Sir — Why does V.P. Singh coming out in support of Sonia Gandhi come as no surprise (“Rajiv tormentor campaigns for ‘Indian’ Sonia”, Nov 7)' The former prime minister has always been a master of doublespeak. A former maharaja of Mandu, he fashioned himself as a champion of the lower castes and made political capital out of Mandal, not caring that he was sending the nation into a tizzy and changing the political equations forever. Despite his high moral stand, he had no compunctions getting the government to spend crores on his treatment abroad. Notwithstanding his having renounced political life, Singh quite relishes his role of political guru. Time and again he makes statements to the media which stir the political waters. Even among the general run of hypocrite politicians, Singh is an exception. Sonia Gandhi would do well without such “support”. After all, with friends like these she doesn’t need enemies.
J. Mukherjee, Calcutta
Sir — Atal Bihari Vajpayee and L.K. Advani are playing a political game by tinkering with the haj pilgrimage regulations. At this late hour, when we are already into Ramadan month and most Muslims have made their haj plans, the withdrawal of the subsidy to all income tax-payers, all those who are not travelling for the first time or have not opted for accomodation arranged by the Haj Committee, seems deliberately designed to create mischief and provoke. Especially since, the arbitrary changes have been made without taking into confidence any representative of the 150 million Muslims of India. After all, the haj is one of the most important religious duties of Muslims.
If the government intended to reform the process with the objective of facilitating the travel of haj pilgrims, it should have espoused a more transparent process. While the economy is being privatized, why are Muslim pilgrims being subjected to such harsh measures' Is this the price of going easy on the Babri Masjid imbroglio' Or is it to win votes in the coming assembly elections'
Ghulam Muhammed, Mumbai
Sir — The decision of the government to fix air fares for haj piligrims at Rs 12,000 is unjust since the so-called subsidy is notional not actual (“Fare subsidy for haj pilgrims”, Nov 16). The normal return fare from Mumbai to Jeddah is around Rs 20,000, but the chartered flight costs much less. AirIndia should not tax hapless piligrims just because under the haj legislation, it has the monopoly to ferry passengers.
M. Akhtar, Hyderabad
Sir — How can the Indian government, which calls itself “secular”, grant subsidies to haj pilgrims. The Constitution assures equality of all citizens, but the haj subsidy is a discrimination in favour of the Muslims, since no such subsidy is given to citizens of other religions. I am surprised that the opposition, declared champions of secularism, are keeping quite on this issue, which will definitely give a fillip to the Hindu extremists.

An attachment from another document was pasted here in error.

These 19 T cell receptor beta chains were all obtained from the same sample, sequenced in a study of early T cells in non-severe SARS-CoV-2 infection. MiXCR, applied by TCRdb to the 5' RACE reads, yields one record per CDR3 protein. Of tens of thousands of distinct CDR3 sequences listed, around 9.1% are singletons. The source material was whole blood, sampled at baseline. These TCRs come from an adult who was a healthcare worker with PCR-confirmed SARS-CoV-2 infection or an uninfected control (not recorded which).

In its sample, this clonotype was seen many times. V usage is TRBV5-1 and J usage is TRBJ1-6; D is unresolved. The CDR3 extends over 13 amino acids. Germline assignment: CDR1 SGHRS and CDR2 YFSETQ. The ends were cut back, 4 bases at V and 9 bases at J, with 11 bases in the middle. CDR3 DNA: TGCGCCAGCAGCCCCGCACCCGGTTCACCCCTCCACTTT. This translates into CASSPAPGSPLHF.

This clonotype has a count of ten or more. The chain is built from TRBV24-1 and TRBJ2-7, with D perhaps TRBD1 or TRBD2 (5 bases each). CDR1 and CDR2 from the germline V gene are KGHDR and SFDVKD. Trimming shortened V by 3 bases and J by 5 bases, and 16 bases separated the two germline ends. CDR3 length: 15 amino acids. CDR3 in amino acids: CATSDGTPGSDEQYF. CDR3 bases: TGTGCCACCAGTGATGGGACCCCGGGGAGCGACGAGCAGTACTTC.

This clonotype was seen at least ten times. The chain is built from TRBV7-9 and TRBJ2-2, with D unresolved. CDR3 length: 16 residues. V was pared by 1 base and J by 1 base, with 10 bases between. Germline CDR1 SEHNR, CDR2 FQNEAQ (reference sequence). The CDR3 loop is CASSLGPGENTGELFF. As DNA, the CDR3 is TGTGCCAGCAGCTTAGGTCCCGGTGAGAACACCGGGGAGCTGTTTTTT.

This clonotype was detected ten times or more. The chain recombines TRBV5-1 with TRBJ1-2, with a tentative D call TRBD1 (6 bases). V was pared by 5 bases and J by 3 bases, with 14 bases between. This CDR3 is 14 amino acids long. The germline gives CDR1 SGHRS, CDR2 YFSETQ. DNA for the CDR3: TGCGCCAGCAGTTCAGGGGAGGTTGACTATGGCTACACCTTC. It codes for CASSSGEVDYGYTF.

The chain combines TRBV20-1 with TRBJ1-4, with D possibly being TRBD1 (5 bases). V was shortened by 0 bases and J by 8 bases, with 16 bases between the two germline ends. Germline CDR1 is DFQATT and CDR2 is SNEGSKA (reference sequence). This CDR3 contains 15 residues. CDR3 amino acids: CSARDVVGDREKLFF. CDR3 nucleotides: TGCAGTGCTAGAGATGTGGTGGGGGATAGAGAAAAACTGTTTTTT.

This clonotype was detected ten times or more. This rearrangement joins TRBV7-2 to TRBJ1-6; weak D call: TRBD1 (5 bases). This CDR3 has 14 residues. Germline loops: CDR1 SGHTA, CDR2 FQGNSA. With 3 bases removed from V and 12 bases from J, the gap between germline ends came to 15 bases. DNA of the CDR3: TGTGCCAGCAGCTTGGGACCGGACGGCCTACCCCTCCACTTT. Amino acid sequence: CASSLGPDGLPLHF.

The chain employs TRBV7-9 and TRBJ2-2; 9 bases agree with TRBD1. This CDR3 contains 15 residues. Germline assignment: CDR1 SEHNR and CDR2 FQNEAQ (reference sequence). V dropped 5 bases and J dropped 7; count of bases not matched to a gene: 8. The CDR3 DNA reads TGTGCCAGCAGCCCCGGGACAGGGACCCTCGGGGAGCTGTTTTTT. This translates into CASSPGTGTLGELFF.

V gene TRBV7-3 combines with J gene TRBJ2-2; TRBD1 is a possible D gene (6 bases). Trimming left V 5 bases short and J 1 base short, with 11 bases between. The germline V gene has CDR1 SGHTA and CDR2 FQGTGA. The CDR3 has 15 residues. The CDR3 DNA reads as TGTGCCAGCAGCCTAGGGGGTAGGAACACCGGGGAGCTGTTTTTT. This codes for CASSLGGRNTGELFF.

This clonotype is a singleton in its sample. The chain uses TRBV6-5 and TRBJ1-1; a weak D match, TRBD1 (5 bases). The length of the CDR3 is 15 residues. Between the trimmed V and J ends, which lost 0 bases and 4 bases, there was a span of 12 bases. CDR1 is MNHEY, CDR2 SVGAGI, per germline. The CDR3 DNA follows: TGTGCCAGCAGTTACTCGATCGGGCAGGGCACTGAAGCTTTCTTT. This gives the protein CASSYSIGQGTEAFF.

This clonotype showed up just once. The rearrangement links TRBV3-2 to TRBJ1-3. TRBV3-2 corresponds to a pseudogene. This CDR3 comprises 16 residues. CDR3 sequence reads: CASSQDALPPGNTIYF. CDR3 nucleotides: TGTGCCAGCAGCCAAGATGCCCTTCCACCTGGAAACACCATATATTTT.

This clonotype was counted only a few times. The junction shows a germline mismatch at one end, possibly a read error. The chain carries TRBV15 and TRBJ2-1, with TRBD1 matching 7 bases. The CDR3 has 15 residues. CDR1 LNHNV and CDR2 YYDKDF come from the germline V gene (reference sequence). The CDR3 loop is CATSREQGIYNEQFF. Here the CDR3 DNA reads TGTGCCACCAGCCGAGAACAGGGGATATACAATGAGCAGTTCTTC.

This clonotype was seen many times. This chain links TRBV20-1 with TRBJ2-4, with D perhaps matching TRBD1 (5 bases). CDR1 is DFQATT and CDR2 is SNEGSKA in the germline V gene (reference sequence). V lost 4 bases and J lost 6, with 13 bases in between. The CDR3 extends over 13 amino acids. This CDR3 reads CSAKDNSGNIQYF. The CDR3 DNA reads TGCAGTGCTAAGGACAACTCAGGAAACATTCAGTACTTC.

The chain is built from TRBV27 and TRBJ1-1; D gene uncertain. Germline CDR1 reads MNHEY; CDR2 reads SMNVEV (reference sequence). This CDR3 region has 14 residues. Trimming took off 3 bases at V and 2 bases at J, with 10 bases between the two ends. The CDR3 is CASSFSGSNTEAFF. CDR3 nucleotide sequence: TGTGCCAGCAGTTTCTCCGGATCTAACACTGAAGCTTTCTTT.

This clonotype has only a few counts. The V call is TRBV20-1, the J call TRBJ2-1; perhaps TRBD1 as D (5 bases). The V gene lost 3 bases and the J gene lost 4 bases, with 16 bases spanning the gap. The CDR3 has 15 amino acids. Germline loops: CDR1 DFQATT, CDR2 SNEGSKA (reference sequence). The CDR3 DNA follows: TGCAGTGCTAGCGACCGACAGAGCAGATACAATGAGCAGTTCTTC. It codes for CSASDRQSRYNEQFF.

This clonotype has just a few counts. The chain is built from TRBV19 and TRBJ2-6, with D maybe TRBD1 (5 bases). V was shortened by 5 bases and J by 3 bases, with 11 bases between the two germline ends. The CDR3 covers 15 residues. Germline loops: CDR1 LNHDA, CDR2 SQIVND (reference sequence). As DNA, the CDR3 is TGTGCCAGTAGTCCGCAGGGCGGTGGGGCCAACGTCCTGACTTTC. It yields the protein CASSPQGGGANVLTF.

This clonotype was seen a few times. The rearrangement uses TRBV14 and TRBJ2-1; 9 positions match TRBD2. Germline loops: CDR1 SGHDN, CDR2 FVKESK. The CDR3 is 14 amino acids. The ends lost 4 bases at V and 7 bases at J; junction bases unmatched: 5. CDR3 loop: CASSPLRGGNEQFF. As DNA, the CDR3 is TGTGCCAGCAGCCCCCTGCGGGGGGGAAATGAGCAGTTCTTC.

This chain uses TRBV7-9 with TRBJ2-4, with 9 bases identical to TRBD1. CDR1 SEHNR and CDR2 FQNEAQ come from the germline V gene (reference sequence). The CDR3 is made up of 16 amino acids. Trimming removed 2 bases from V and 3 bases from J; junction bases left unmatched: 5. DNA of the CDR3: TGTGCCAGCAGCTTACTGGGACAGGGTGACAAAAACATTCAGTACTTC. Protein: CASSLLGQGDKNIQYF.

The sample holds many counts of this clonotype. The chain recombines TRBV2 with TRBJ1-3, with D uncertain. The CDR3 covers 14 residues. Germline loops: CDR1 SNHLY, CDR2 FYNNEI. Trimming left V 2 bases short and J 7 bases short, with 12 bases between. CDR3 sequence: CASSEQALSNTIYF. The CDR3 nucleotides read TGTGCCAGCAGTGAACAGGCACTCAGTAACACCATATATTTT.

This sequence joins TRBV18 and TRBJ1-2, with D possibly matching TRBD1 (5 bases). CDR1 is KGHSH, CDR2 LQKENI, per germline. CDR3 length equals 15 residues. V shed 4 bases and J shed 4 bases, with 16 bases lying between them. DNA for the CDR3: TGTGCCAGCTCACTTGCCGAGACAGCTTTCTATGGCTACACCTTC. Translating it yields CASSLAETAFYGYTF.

C.V.K. Moorthy, Calcutta
Bus to nowhere
Sir — The West Bengal government has been trying to present itself as information technology-friendly state and improve its economy piggybacking on the recent business process outsourcing boom. But the state cabinet does not seem serious about it. To develop BPO in West Bengal one has to have the infrastructure in place — something the government seems oblivious to.
Though most of the BPO and IT-enabled services companies are located in Sector V of Salt Lake, there is little means of communication to and from this place to the rest of Calcutta and its outskirts when the offices start or end. Most of these companies run in shifts — 24 hours a day, 7 days a week. So the morning-shift employees working there need to reach office by 6 in the morning and the afternoon-shift workers leave office at 10 at night. At both these times, there is hardly any transport available.
Being a daily commuter to Sector V from Garia, I have found that two or three empty buses jostle with each other during the day, but in the early morning buses, or after 10:30 pm, there are no buses. Most state buses do not enter Sector V and as a result autorickshaws, private buses, private transport companies with chartered Sumos and buses do a booming business.
As a result, the companies who face trouble getting their employees to office in time, they arrange for transport for them. This proves quite costly and is, in fact, a major deterrent to investors wanting to set up offices there.
The ministries of IT and transport should sit together to work out a hasslefree transport system for the employees of Sector V.
Saibal Bishnu, Calcutta
Sir — The students of the Bengal Institute of Technology have a long-standing demand for bus-stops in front of their two college buildings, located on the Basanti highway. The deputy director of operations has already issued the requisitory order, but the stop is yet to materialize. Students of BIT face a lot of difficulty reaching college on time as a result. The transport minister and the chief minister must do all they can to fulfil the students’ demand.
Ananya Banerjee, Bhagar, South 24 Paraganas